What Should You Engrave On Your Medical ID?

What Should You Engrave On Your Medical ID?

A medical ID bracelet is more than just jewelry: it could save your life. But a medical ID bracelet is only as useful as the information you put on it. So, it’s essential to know what you should (and shouldn’t) engrave on your medical ID bracelet.

First responders consider the most pertinent information to include on a medical alert ID are allergies and medical problems since medications can change all the time. It’s more helpful to your medical care team to carry a list of your medications in your wallet because medications change more frequently.


Items to Put or Engrave on Your Medical ID Bracelet

Just wearing a medical ID bracelet with your name on it isn’t enough to help a first responder understand your medical needs. People with all sorts of illnesses, allergies, and other conditions wear medical alert ID bracelets, and there’s no “one-size-fits-all” solution. Each bracelet must be engraved individually to provide the most accurate information. 

If you’re customizing a medical ID bracelet, make sure it includes all of the following information:

Your Name

When engraving your name, make sure it appears how it would appear in your medical records. That means using your full first name, middle initial, and full last name. Don’t use a shortened version of your first name or a nickname. If your entire name won’t fit, use your first two initials and last name, or your first name and last initial.

Your birthdate

Another key piece of identifying information is your birthday. This is important because someone else might have the same name as you, which can get confusing for hospital staff. It’s less likely to happen if you’ve included your name already, but it’s always best to be safe and provide any information responders might need to provide the most accurate care.

Your medical conditions

Next, you should include any medical conditions that might affect the type of treatment you need at a hospital or in an emergency situation. Examples include diabetes, bleeding disorders, and epilepsy. You can write out the full name of your medical condition if there’s enough space, or you can use a medically recognized abbreviation.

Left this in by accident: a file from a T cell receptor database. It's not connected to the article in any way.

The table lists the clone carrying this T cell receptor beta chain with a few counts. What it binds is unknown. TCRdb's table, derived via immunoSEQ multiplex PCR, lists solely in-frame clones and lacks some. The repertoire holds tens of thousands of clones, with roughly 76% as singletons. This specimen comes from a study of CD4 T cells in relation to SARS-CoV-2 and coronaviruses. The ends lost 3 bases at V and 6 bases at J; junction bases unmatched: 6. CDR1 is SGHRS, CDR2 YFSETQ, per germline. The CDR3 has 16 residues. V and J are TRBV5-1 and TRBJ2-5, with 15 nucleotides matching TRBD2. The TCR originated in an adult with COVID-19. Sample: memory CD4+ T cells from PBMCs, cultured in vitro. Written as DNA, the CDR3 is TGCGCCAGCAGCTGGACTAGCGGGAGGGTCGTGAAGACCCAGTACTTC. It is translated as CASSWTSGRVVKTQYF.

Here are the abbreviations for just a few of the common medical conditions that might require a medical ID:

  • Allergy – ALGY
  • Congestive Heart Failure - CHF
  • Congestive Heart Disease - CHD
  • Chronic Obstructive Pulmonary Disease – COPD
  • Ehlers–Danlos syndrome - EDS
  • Fibromyalgia syndrome - FMS
  • Generalized anxiety disorder - GAD
  • Insulin Dependent Diabetes Mellitus – IDDM
  • Hearing impaired - HI
  • High Blood Pressure - HBP
  • Hypertension - HTN
  • Inflammatory bowel disease - IBD
  • Irritable bowel syndrome - IBS
  • Kawasaki syndrome - KS
  • Klippel–Trenaunay syndrome - KTS
  • Klippel–Trenaunay–Weber syndrome - KTW Syndrome
  • Multiple chemical sensitivities - MCS
  • Muscular dystrophy - MD
  • Multiple sclerosis – MS
  • No Known Allergies - NKA
  • Post-Traumatic Stress Disorder - PTSD
  • Parkinson's disease – PD
  • Pulmonary embolism - PE
  • Rheumatoid arthritis - RA
  • Spina bifida - SB
  • Traumatic brain injury - TBI
  • Tourette syndrome - TS
  • Type 1 or Type 2 Diabetes - T1D/T2D


Your Allergies

You should also engrave any allergies you have on your medical ID bracelet. This includes allergies to certain foods (like strawberries or nuts), insects, and medications, and metals. This is more information that medical responders can use to ensure you get the proper care.

Like medical conditions, certain medications have useful abbreviations and acronyms. Here’s an example of how you could engrave allergy information on your medical ID bracelet:

Penicillin allergy - ALGY: PCN 

 Your medications

It’s also important to engrave any prescribed medications you take on a regular basis on your medical ID. Doing so could potentially prevent a drug interaction when you’re undergoing treatment or care.

You don’t necessarily need to engrave medications that you take on a short-term basis (like an antibiotic, for example). It’s more important to include medications that you take daily, long-term.

Supplies you might have with you

If you carry any medical supplies with you on a regular basis that might help in an emergency situation, list that information on your medical ID bracelet.

An example would be if you carry an EpiPen with you in case you experience an anaphylactic shock due to an allergic reaction. This can save valuable time if a bystander happens to read your bracelet, and it can let medical personnel know exactly what medication to use.

Beaded DaisyEmergency contact information

Finally, we recommend adding an ICE (in case of emergency) phone number to your medical ID bracelet. This information is especially important for children and individuals with dementia or other cognitive impairments, but it can help anyone in an emergency situation.

Engrave the letters “ICE” on your medical ID bracelet to indicate what the phone number is for. You should choose a contact who has the ability to make medical decisions on your behalf, if possible. This person is known as a healthcare proxy.


How Do You Get a Medical ID Bracelet?

Anyone can order a custom-engraved medical ID bracelet; you don’t need to have a prescription or a doctor’s permission to purchase and wear a medical ID bracelet. However, a prescription might help you get the cost of a medical ID bracelet covered by your health insurance.

Shop our site–Beaded Daisy today and customize your unique medical alert jewelry to keep you safe and stylish.